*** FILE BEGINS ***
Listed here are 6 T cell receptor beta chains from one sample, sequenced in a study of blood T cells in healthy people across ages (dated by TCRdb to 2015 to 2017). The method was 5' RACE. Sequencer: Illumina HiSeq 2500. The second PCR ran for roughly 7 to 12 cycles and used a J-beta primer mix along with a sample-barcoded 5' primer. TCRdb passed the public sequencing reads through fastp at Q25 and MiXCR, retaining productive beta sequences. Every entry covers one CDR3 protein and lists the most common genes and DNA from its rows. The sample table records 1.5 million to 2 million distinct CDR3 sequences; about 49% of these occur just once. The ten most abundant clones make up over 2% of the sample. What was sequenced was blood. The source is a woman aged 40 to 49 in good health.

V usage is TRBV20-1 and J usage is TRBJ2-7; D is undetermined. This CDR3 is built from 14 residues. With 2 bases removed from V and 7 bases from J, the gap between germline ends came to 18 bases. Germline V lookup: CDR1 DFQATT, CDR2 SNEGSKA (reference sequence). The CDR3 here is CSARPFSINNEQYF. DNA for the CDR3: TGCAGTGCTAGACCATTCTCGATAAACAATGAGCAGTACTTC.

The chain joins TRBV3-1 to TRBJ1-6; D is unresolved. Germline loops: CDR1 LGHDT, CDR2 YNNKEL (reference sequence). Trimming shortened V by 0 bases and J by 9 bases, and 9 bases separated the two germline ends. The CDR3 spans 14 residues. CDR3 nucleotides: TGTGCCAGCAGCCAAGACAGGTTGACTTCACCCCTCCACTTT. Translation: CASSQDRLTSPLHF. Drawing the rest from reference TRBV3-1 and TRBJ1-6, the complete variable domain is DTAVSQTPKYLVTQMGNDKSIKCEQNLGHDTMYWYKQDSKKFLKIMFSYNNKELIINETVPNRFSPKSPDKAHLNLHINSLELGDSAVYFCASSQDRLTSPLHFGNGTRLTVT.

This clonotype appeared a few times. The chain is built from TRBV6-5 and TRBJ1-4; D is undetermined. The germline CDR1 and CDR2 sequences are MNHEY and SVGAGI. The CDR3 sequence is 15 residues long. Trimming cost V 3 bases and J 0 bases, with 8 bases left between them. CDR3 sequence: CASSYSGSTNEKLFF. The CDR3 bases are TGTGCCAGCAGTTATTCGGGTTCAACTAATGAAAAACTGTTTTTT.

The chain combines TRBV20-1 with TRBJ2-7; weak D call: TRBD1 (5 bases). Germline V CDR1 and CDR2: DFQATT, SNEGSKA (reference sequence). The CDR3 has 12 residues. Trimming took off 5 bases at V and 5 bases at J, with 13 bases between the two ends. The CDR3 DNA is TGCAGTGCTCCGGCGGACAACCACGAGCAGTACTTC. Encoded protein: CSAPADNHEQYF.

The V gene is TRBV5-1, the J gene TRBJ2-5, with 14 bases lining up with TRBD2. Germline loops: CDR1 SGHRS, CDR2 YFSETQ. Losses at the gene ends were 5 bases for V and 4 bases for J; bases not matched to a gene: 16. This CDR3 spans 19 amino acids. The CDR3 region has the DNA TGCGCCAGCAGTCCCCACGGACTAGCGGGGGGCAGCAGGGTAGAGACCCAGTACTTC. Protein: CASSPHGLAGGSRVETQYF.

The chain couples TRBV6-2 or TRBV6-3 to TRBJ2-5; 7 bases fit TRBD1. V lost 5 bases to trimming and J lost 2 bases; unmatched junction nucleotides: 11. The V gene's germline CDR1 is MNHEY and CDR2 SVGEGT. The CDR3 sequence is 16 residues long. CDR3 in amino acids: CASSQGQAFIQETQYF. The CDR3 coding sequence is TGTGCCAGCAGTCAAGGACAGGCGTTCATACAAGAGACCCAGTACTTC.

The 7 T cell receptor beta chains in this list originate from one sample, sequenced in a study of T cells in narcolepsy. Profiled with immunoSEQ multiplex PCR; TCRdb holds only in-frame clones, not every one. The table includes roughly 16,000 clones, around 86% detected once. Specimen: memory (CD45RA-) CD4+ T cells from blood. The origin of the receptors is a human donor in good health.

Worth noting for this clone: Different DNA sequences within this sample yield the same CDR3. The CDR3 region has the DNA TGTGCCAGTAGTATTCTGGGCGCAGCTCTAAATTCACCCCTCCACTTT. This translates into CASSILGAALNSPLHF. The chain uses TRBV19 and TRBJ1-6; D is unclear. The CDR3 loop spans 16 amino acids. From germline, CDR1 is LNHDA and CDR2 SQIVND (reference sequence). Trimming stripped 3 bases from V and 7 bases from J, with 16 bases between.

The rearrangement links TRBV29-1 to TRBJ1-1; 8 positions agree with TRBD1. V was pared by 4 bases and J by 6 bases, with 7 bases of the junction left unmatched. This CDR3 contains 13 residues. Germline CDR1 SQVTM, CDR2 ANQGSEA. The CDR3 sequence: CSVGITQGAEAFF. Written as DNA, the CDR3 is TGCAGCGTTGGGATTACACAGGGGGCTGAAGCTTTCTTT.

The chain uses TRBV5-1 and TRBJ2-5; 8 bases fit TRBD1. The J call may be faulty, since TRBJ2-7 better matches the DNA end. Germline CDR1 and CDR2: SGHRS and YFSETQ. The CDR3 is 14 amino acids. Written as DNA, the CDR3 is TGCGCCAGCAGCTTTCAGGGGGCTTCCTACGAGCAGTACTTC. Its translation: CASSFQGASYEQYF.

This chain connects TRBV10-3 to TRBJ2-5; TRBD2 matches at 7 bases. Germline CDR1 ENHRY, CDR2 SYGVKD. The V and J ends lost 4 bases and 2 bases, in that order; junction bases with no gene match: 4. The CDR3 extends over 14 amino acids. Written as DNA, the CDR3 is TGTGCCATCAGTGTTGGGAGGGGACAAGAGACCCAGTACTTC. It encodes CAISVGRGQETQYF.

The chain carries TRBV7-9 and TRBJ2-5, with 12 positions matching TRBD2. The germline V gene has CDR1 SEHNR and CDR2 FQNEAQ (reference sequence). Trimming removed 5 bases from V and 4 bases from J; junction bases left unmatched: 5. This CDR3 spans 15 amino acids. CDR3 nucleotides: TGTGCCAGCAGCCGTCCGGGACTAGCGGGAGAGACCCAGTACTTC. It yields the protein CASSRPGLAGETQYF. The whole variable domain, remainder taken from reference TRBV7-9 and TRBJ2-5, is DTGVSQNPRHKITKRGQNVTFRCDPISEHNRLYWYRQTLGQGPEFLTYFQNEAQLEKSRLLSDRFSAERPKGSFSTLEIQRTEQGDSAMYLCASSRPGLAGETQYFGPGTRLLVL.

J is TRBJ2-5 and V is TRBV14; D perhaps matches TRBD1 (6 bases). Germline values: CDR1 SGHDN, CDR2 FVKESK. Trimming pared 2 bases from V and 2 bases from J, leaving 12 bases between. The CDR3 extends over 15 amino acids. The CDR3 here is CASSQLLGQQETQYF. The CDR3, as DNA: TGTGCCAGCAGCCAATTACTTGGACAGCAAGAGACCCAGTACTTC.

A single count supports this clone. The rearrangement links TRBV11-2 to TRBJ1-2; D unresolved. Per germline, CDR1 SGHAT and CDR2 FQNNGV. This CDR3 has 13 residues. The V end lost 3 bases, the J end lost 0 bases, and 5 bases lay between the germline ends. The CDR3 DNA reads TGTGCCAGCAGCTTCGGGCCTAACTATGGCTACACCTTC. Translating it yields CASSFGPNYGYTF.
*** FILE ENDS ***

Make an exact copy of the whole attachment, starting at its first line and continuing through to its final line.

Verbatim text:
Listed here are 6 T cell receptor beta chains from one sample, sequenced in a study of blood T cells in healthy people across ages (dated by TCRdb to 2015 to 2017). The method was 5' RACE. Sequencer: Illumina HiSeq 2500. The second PCR ran for roughly 7 to 12 cycles and used a J-beta primer mix along with a sample-barcoded 5' primer. TCRdb passed the public sequencing reads through fastp at Q25 and MiXCR, retaining productive beta sequences. Every entry covers one CDR3 protein and lists the most common genes and DNA from its rows. The sample table records 1.5 million to 2 million distinct CDR3 sequences; about 49% of these occur just once. The ten most abundant clones make up over 2% of the sample. What was sequenced was blood. The source is a woman aged 40 to 49 in good health.

V usage is TRBV20-1 and J usage is TRBJ2-7; D is undetermined. This CDR3 is built from 14 residues. With 2 bases removed from V and 7 bases from J, the gap between germline ends came to 18 bases. Germline V lookup: CDR1 DFQATT, CDR2 SNEGSKA (reference sequence). The CDR3 here is CSARPFSINNEQYF. DNA for the CDR3: TGCAGTGCTAGACCATTCTCGATAAACAATGAGCAGTACTTC.

The chain joins TRBV3-1 to TRBJ1-6; D is unresolved. Germline loops: CDR1 LGHDT, CDR2 YNNKEL (reference sequence). Trimming shortened V by 0 bases and J by 9 bases, and 9 bases separated the two germline ends. The CDR3 spans 14 residues. CDR3 nucleotides: TGTGCCAGCAGCCAAGACAGGTTGACTTCACCCCTCCACTTT. Translation: CASSQDRLTSPLHF. Drawing the rest from reference TRBV3-1 and TRBJ1-6, the complete variable domain is DTAVSQTPKYLVTQMGNDKSIKCEQNLGHDTMYWYKQDSKKFLKIMFSYNNKELIINETVPNRFSPKSPDKAHLNLHINSLELGDSAVYFCASSQDRLTSPLHFGNGTRLTVT.

This clonotype appeared a few times. The chain is built from TRBV6-5 and TRBJ1-4; D is undetermined. The germline CDR1 and CDR2 sequences are MNHEY and SVGAGI. The CDR3 sequence is 15 residues long. Trimming cost V 3 bases and J 0 bases, with 8 bases left between them. CDR3 sequence: CASSYSGSTNEKLFF. The CDR3 bases are TGTGCCAGCAGTTATTCGGGTTCAACTAATGAAAAACTGTTTTTT.

The chain combines TRBV20-1 with TRBJ2-7; weak D call: TRBD1 (5 bases). Germline V CDR1 and CDR2: DFQATT, SNEGSKA (reference sequence). The CDR3 has 12 residues. Trimming took off 5 bases at V and 5 bases at J, with 13 bases between the two ends. The CDR3 DNA is TGCAGTGCTCCGGCGGACAACCACGAGCAGTACTTC. Encoded protein: CSAPADNHEQYF.

The V gene is TRBV5-1, the J gene TRBJ2-5, with 14 bases lining up with TRBD2. Germline loops: CDR1 SGHRS, CDR2 YFSETQ. Losses at the gene ends were 5 bases for V and 4 bases for J; bases not matched to a gene: 16. This CDR3 spans 19 amino acids. The CDR3 region has the DNA TGCGCCAGCAGTCCCCACGGACTAGCGGGGGGCAGCAGGGTAGAGACCCAGTACTTC. Protein: CASSPHGLAGGSRVETQYF.

The chain couples TRBV6-2 or TRBV6-3 to TRBJ2-5; 7 bases fit TRBD1. V lost 5 bases to trimming and J lost 2 bases; unmatched junction nucleotides: 11. The V gene's germline CDR1 is MNHEY and CDR2 SVGEGT. The CDR3 sequence is 16 residues long. CDR3 in amino acids: CASSQGQAFIQETQYF. The CDR3 coding sequence is TGTGCCAGCAGTCAAGGACAGGCGTTCATACAAGAGACCCAGTACTTC.

The 7 T cell receptor beta chains in this list originate from one sample, sequenced in a study of T cells in narcolepsy. Profiled with immunoSEQ multiplex PCR; TCRdb holds only in-frame clones, not every one. The table includes roughly 16,000 clones, around 86% detected once. Specimen: memory (CD45RA-) CD4+ T cells from blood. The origin of the receptors is a human donor in good health.

Worth noting for this clone: Different DNA sequences within this sample yield the same CDR3. The CDR3 region has the DNA TGTGCCAGTAGTATTCTGGGCGCAGCTCTAAATTCACCCCTCCACTTT. This translates into CASSILGAALNSPLHF. The chain uses TRBV19 and TRBJ1-6; D is unclear. The CDR3 loop spans 16 amino acids. From germline, CDR1 is LNHDA and CDR2 SQIVND (reference sequence). Trimming stripped 3 bases from V and 7 bases from J, with 16 bases between.

The rearrangement links TRBV29-1 to TRBJ1-1; 8 positions agree with TRBD1. V was pared by 4 bases and J by 6 bases, with 7 bases of the junction left unmatched. This CDR3 contains 13 residues. Germline CDR1 SQVTM, CDR2 ANQGSEA. The CDR3 sequence: CSVGITQGAEAFF. Written as DNA, the CDR3 is TGCAGCGTTGGGATTACACAGGGGGCTGAAGCTTTCTTT.

The chain uses TRBV5-1 and TRBJ2-5; 8 bases fit TRBD1. The J call may be faulty, since TRBJ2-7 better matches the DNA end. Germline CDR1 and CDR2: SGHRS and YFSETQ. The CDR3 is 14 amino acids. Written as DNA, the CDR3 is TGCGCCAGCAGCTTTCAGGGGGCTTCCTACGAGCAGTACTTC. Its translation: CASSFQGASYEQYF.

This chain connects TRBV10-3 to TRBJ2-5; TRBD2 matches at 7 bases. Germline CDR1 ENHRY, CDR2 SYGVKD. The V and J ends lost 4 bases and 2 bases, in that order; junction bases with no gene match: 4. The CDR3 extends over 14 amino acids. Written as DNA, the CDR3 is TGTGCCATCAGTGTTGGGAGGGGACAAGAGACCCAGTACTTC. It encodes CAISVGRGQETQYF.

The chain carries TRBV7-9 and TRBJ2-5, with 12 positions matching TRBD2. The germline V gene has CDR1 SEHNR and CDR2 FQNEAQ (reference sequence). Trimming removed 5 bases from V and 4 bases from J; junction bases left unmatched: 5. This CDR3 spans 15 amino acids. CDR3 nucleotides: TGTGCCAGCAGCCGTCCGGGACTAGCGGGAGAGACCCAGTACTTC. It yields the protein CASSRPGLAGETQYF. The whole variable domain, remainder taken from reference TRBV7-9 and TRBJ2-5, is DTGVSQNPRHKITKRGQNVTFRCDPISEHNRLYWYRQTLGQGPEFLTYFQNEAQLEKSRLLSDRFSAERPKGSFSTLEIQRTEQGDSAMYLCASSRPGLAGETQYFGPGTRLLVL.

J is TRBJ2-5 and V is TRBV14; D perhaps matches TRBD1 (6 bases). Germline values: CDR1 SGHDN, CDR2 FVKESK. Trimming pared 2 bases from V and 2 bases from J, leaving 12 bases between. The CDR3 extends over 15 amino acids. The CDR3 here is CASSQLLGQQETQYF. The CDR3, as DNA: TGTGCCAGCAGCCAATTACTTGGACAGCAAGAGACCCAGTACTTC.

A single count supports this clone. The rearrangement links TRBV11-2 to TRBJ1-2; D unresolved. Per germline, CDR1 SGHAT and CDR2 FQNNGV. This CDR3 has 13 residues. The V end lost 3 bases, the J end lost 0 bases, and 5 bases lay between the germline ends. The CDR3 DNA reads TGTGCCAGCAGCTTCGGGCCTAACTATGGCTACACCTTC. Translating it yields CASSFGPNYGYTF.